Community-led housing is about local people playing a leading and lasting role in solving housing problems, creating genuinely affordable homes and strong communities in ways that are difficult to achieve through mainstream housing. This style of housing was key to Canterbury CLP’s 2016 Homes for Everyone Campaign and in our 2018 City Council Manifesto.
We have a significant and growing housing crisis in the UK. Providing more homes is a major Government priority; and community-led housing is firmly on the national agenda as a small, but important contributor. In many rural areas, and increasingly in urban ones too, communities are taking the lead in providing genuinely affordable homes for local people, creating community assets and helping to support local economies.
Community led housing comes in many different forms. There are no standard models, but it can include:
- Community Land Trusts provide affordable homes for local people in need by acquiring land and holding it as a community asset in perpetuity
- Housing Co-operatives involve groups of people who provide and collectively manage affordable homes for themselves as tenants or shared owners
- Co-housing schemes involve like-minded people who come together to provide self-contained, private homes for themselves, but manage their scheme together and share activities, often in a communal space
- Tenant Management Organisations provide social housing tenants with collective responsibility for managing and maintaining their homes through an agreement with a council or housing association
- Self-help housing projects involve small, community-based organisations bringing empty properties back into use, often without mainstream funding, with a strong emphasis on construction training and support
- Community self-build involves local people in housing need building homes for themselves with external support and managing the process collectively.
Most community-led housing developments have the following features:
- Usually smaller scale – most are under 25 homes and some are much smaller
- Typically set up and run by local people in their communities, often with external support from housing associations, local authorities or other organisations
- Most provide affordable homes for rent, shared ownership or sale on sites that are often difficult for mainstream housing providers to develop
- Most meet long term, local housing needs, by retaining a legal and/or financial interest in the homes and ensuring they are always available to local people who need them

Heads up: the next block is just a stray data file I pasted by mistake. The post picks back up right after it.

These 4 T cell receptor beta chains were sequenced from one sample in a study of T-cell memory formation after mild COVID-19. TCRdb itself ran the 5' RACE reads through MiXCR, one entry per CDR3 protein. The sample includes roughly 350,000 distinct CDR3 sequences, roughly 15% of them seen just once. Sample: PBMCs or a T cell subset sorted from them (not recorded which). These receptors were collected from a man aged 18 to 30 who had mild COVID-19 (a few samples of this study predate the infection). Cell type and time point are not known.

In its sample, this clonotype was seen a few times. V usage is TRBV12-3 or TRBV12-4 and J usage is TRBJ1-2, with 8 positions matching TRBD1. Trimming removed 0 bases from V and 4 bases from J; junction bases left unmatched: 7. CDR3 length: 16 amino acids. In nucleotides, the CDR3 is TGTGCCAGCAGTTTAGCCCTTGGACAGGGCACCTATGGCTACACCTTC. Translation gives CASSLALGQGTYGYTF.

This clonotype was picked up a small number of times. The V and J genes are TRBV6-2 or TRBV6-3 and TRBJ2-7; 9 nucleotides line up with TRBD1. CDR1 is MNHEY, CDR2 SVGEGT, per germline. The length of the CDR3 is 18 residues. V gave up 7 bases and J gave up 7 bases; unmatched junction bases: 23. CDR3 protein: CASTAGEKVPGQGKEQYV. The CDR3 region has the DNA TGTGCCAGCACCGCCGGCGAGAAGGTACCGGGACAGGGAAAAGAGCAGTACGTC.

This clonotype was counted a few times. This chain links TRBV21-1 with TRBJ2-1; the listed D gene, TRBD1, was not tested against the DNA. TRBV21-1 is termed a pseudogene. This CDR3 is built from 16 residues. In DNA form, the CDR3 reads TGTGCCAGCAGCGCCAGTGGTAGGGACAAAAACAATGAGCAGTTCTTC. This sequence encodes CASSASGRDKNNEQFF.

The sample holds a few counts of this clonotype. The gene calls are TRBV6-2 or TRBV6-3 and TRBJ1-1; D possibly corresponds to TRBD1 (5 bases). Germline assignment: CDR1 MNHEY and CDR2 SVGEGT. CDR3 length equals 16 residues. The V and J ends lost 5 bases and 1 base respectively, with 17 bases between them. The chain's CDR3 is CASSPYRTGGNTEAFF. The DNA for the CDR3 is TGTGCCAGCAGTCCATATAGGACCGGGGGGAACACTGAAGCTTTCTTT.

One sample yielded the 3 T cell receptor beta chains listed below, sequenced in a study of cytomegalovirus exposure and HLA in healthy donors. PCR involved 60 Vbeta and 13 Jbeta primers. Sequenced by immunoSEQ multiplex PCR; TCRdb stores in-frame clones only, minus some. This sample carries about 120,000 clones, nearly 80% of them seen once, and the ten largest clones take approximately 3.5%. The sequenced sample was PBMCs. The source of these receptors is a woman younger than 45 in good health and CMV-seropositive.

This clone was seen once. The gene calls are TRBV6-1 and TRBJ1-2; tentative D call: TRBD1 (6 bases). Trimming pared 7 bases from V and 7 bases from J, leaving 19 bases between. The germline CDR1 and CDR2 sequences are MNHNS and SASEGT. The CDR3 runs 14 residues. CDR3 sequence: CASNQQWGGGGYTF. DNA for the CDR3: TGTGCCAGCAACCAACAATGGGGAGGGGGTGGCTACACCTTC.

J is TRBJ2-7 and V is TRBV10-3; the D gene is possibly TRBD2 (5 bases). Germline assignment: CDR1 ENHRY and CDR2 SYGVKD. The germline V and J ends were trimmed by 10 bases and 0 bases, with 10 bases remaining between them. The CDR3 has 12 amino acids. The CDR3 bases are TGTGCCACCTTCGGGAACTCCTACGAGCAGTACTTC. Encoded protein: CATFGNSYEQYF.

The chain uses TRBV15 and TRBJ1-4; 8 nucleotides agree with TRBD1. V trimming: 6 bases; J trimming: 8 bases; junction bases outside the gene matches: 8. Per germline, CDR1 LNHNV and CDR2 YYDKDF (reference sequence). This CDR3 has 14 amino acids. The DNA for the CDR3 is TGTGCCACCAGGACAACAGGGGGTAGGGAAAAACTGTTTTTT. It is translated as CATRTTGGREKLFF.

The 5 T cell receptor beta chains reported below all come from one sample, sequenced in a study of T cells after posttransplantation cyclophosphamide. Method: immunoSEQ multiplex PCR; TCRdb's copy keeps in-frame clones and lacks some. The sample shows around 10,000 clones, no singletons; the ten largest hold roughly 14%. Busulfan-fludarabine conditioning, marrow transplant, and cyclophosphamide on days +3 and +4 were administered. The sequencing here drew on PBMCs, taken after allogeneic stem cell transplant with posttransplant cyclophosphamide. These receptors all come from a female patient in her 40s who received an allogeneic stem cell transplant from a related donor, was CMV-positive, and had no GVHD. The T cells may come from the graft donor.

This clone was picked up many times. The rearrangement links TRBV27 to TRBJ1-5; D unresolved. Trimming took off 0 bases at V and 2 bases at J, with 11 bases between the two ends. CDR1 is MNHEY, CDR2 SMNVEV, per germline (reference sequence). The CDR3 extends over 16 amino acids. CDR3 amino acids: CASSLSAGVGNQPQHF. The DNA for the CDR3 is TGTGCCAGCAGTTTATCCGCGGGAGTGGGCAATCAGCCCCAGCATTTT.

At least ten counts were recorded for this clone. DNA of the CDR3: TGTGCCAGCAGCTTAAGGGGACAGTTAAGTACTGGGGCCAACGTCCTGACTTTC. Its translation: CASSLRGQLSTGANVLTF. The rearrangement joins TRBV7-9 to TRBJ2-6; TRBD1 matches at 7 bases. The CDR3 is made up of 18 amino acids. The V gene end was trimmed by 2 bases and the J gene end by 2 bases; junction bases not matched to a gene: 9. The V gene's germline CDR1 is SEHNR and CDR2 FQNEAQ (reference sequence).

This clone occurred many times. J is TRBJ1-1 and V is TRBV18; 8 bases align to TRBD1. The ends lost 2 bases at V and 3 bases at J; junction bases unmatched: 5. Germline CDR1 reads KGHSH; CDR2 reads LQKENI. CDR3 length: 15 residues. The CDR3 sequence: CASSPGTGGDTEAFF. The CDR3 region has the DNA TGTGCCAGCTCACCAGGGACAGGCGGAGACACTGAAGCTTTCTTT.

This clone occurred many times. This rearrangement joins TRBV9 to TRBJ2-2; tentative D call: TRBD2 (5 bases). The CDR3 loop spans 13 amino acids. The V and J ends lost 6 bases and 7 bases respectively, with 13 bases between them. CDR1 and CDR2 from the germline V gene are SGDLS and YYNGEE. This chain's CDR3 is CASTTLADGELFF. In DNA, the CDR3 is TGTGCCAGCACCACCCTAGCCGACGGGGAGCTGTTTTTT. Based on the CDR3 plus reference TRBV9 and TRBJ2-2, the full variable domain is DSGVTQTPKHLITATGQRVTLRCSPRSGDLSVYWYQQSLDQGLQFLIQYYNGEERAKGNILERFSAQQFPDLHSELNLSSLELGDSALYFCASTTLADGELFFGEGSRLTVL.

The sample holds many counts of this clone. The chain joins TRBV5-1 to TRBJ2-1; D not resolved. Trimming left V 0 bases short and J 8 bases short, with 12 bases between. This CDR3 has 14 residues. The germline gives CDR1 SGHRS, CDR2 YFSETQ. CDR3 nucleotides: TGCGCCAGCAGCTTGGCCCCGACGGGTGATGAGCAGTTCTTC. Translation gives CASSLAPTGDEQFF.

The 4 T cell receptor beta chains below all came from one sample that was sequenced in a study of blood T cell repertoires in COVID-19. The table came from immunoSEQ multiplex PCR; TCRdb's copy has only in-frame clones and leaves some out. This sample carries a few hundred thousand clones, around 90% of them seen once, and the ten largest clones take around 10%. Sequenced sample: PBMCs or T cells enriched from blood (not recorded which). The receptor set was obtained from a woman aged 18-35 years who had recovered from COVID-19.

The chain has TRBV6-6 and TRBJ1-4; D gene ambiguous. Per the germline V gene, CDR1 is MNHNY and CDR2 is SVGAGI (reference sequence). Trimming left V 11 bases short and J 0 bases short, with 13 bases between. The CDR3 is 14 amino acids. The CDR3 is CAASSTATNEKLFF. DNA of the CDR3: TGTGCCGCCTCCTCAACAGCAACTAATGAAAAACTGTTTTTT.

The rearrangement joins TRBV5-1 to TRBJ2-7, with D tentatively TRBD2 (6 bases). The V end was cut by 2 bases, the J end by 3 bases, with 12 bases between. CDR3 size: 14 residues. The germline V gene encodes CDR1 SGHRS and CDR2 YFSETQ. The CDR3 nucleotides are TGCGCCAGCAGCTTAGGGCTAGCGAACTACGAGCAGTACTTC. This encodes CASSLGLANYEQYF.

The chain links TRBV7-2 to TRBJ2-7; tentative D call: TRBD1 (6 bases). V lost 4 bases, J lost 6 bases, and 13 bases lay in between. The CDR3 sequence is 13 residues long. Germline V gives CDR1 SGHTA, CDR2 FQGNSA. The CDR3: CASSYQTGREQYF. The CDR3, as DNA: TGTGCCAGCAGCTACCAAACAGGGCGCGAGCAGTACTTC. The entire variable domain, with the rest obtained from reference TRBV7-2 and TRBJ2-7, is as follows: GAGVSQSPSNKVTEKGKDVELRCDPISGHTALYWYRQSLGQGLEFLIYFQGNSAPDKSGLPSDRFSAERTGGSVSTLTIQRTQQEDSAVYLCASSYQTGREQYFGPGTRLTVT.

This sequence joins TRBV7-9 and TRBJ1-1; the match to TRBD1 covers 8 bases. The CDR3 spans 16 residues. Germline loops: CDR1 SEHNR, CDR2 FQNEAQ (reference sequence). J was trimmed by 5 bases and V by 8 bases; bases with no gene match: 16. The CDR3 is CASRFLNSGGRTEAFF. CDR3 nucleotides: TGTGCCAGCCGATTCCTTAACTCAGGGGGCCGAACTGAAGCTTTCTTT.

- Most community-led housing is not for profit and involves considerable voluntary enthusiasm and effort
- They can involve new build, regeneration or the use of existing buildings.
Canterbury City Council has been awarded funding via the Government’s Community Housing Fund to support communities to deliver new homes. They are doing this by providing training, information and support and helping Community Led Housing groups to access funding.
Basic steps for success:
- Form a community group
- Secure a site – find a suitable site, including investigating any potential problems and how much it will cost.
- Planning – Affordable Housing is subject to the same planning application process as any other housing scheme, aspects considered in the district/local housing need, housing mix, proposed tenure, section 106 agreement clause.
- Design and finance the scheme – tap into local expertise and access available grants and loans to finance your scheme.
- Build and manage the completed development – consider the longer term investment to manage and maintain the scheme to remain affordable.
Canterbury City Council are working in partnership with our neighbouring authorities Dover, Thanet and Folkestone and Hythe, and there are a number of FREE training courses available.
FINANCIAL SUPPORT TO GET GOING:
Once you have decided this is something you want to do please apply for a grant. The money is allocated as follows:
The CCC grant funding available will be in two stages.
Stage 1 is up to £3,000 per group and can be used for things like, posters, meetings, hall hire, advice, networking, applying to be a legal entity and generally any expenses incurred setting up the group.
Stage 2 is up to £10,000 per group, it can be used for things like site searches, planning permission, legal advice etc. The funding cannot be used to fund capital expenses (ie: physical things that retain value like land, bricks etc). Capital funding is available through loans, mortgages or grant funding from the Government etc, these options are usually something most groups research in the early stages of setting up.
For further information, if you are wishing to start a project or to discuss your ideas, strongly recommend that you contact:
Emma Bartlett, Regeneration Officer (Housing) on 01227 862112 or [email protected]